Tuesday, September 23, 2008
Taking a Break from Baseball with Writers in Their Own Words
It's fall, the nights are crisp, the leaves are just beginning to turn; what better time to curl up with a mug of hot cider and lose yourself in a mystery with “Top-notch writing, meticulous plotting – and a heroine who is perfectly imperfect…” (Diana Vickery, the Cozy Library).
That's what you'll find as psychologist/advice columnist/sleuth Dr. Rebecca Butterman plunges into her third mystery in ASKING FOR MURDER by Dr. Roberta Isleib (Berkley Prime Crime, September 2008.)
When Rebecca’s close friend and fellow therapist Annabelle Hart is found beaten and left for dead, Rebecca is determined to help search for answers. But this time, no one wants her help. Not Detective Meigs, who thinks the crime was either a botched robbery or the result of a relationship gone sour. And not Annabelle’s sister, who makes it clear that Rebecca isn’t welcome in family affairs.
The only place where her opinion matters is the therapist’s couch. Rebecca's agreed to see Annabelle’s patients while her friend is hospitalized, but it won’t be easy. Annabelle’s area of expertise is sandplay therapy, which Rebecca knows little about. While she studies the images in the patients’ sand trays and puzzles through Annabelle’s family secrets, another victim is murdered. With a killer on the loose, she can only hope the clues in the sand are buried within easy reach.
Here's Roberta in her own words . . .
1.) How did you come up with the idea for this book? Are you more driven
by plot or by character? Who's your favorite character in this book and why?
Definitely, I'm driven by character. I love my main character Dr.
Butterman--it's such fun to think about the kinds of cases she might be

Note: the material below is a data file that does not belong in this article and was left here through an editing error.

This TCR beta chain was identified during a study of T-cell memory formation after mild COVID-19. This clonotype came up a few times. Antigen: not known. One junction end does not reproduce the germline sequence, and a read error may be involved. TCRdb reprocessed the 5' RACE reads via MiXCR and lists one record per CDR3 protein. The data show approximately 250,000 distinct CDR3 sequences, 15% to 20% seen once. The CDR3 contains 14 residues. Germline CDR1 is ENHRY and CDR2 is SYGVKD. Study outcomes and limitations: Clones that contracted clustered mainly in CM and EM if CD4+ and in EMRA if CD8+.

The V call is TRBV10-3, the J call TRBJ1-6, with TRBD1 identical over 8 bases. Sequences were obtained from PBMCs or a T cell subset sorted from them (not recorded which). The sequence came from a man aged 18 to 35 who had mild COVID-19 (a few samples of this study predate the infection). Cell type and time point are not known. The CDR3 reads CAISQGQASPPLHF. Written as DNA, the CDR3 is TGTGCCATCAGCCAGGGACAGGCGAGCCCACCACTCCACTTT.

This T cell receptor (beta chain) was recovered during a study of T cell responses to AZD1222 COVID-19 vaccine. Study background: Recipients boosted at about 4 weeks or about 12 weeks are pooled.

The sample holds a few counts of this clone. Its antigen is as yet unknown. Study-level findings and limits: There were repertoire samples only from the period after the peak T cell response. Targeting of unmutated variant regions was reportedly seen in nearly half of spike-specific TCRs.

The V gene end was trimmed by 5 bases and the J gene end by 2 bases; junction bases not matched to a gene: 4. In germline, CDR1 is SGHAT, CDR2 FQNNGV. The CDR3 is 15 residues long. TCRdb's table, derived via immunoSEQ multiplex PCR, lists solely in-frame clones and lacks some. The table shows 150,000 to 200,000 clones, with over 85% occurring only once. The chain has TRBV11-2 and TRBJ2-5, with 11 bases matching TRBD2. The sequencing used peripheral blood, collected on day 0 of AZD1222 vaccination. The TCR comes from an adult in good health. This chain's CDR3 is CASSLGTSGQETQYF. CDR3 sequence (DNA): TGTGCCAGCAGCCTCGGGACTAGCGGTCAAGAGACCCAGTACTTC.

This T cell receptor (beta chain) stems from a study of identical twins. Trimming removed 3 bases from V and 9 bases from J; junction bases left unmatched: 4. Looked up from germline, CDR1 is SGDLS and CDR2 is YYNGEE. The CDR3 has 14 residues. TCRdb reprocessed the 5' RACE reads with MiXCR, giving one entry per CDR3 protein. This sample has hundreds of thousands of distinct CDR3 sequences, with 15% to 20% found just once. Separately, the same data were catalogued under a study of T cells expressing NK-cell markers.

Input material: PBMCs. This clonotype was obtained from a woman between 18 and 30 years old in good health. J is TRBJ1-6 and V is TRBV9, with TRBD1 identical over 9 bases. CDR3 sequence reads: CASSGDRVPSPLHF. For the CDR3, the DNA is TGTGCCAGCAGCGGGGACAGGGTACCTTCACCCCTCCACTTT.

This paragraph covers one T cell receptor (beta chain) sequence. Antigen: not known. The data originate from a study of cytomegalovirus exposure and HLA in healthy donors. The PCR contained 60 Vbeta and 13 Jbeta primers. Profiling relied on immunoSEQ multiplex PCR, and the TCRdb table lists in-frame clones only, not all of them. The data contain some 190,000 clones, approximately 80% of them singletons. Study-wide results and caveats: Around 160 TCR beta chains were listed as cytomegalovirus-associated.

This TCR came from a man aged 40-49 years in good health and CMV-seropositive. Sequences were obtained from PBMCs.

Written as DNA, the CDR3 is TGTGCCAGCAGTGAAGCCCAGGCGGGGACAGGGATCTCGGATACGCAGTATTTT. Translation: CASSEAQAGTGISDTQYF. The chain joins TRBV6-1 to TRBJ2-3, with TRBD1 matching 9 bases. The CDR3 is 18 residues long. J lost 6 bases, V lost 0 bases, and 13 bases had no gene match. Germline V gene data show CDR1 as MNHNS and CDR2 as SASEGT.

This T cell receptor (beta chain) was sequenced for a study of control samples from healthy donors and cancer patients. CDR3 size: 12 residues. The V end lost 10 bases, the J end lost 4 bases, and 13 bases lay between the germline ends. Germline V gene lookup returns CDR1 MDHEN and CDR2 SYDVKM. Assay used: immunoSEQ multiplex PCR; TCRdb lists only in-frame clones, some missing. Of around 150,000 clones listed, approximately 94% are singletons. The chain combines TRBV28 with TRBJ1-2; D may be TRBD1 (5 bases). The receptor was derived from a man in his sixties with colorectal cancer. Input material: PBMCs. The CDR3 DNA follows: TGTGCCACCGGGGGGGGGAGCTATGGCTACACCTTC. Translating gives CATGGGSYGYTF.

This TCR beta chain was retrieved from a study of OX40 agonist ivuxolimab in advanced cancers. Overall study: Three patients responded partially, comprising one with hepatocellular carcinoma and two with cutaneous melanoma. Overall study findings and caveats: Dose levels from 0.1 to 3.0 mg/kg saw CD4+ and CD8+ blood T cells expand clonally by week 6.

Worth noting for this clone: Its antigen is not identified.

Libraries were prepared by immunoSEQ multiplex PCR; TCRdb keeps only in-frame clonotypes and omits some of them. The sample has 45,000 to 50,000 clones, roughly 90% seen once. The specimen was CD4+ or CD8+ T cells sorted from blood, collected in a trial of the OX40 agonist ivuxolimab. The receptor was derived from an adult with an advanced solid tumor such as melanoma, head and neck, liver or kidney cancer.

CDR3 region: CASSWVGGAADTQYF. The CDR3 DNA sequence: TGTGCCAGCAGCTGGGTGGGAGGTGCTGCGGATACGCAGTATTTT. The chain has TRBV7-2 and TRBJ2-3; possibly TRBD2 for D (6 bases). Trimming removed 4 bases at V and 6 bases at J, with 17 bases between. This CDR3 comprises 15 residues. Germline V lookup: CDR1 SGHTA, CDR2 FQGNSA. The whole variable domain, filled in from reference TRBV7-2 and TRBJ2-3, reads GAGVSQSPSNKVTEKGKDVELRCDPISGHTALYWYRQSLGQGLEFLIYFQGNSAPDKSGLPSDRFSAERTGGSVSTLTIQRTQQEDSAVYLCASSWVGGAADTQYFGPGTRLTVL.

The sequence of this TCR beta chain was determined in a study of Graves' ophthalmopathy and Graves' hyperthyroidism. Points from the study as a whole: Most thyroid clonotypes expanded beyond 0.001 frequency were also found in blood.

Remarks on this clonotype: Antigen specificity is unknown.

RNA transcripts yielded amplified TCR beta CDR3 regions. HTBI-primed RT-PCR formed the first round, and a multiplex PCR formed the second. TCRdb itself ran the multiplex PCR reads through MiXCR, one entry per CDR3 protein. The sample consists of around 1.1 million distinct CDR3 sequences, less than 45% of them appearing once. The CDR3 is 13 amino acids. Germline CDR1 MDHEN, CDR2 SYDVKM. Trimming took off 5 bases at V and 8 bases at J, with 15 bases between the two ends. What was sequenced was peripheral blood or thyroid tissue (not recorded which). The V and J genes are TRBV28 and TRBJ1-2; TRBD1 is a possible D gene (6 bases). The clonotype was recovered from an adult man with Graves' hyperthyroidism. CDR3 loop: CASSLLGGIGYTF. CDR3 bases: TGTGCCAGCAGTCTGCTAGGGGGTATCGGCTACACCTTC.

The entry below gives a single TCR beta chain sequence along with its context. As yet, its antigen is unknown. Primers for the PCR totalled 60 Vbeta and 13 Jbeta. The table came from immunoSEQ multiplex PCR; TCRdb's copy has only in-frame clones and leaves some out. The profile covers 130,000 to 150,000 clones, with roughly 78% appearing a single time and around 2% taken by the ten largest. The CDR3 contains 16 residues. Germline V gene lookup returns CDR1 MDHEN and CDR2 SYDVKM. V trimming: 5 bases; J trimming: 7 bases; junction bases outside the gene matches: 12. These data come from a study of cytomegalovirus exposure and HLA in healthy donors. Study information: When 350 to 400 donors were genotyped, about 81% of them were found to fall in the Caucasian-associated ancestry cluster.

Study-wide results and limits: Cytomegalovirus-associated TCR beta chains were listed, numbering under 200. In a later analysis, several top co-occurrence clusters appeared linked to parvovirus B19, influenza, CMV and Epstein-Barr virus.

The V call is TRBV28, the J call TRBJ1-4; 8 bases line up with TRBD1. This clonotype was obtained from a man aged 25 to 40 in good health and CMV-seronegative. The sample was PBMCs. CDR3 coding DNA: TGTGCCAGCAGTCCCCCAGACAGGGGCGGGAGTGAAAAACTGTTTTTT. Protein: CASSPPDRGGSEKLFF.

treating and how her own history plays into the story. Because I was a
therapist for many years, I really understand her work and the way she
thinks about the people she tries to help. I stumbled into the sandplay part
of the story, but I found a wonderful therapist in New Hampshire who walked
me through the process of how clients use the sand trays and the figurines
and what it all means.
I've really enjoyed writing this series. I can highlight my background in
psychology and write about folks in that field who are competent and caring,
rather than the idiotic and downright hurtful professionals you often see in
movies and on TV. I’m very proud of the time I spent working as a clinical
psychologist, but happy to be writing now.
2.) What's your writing process/writing environment like?
As I begin a book, I look ahead to the due date and figure out how many
pages I will need to write each week in order to hand it in on time. I build
in time for trips and family and time for my writers group to read and
critique, and then time for me to rewrite. Then I have a page goal for each
week. I write until I’ve hit the goal, sometimes even getting a little
ahead. I'm getting better at outlining because I find it makes the story
much easier to write. Not so many black moments when I have no idea what's
going to happen next...
3.) What's your favorite part of writing?
I love looking at what I've written and feeling excited about it. I love
seeing the new book in all its stages. I love meeting fans and talking
books. And I simply adore the friends I've made along the way.
4.) What's the best piece of advice you've ever gotten about writing?
Get it all down, even if it's awful. You can always go back and fix things
Roberta also blogs here and here.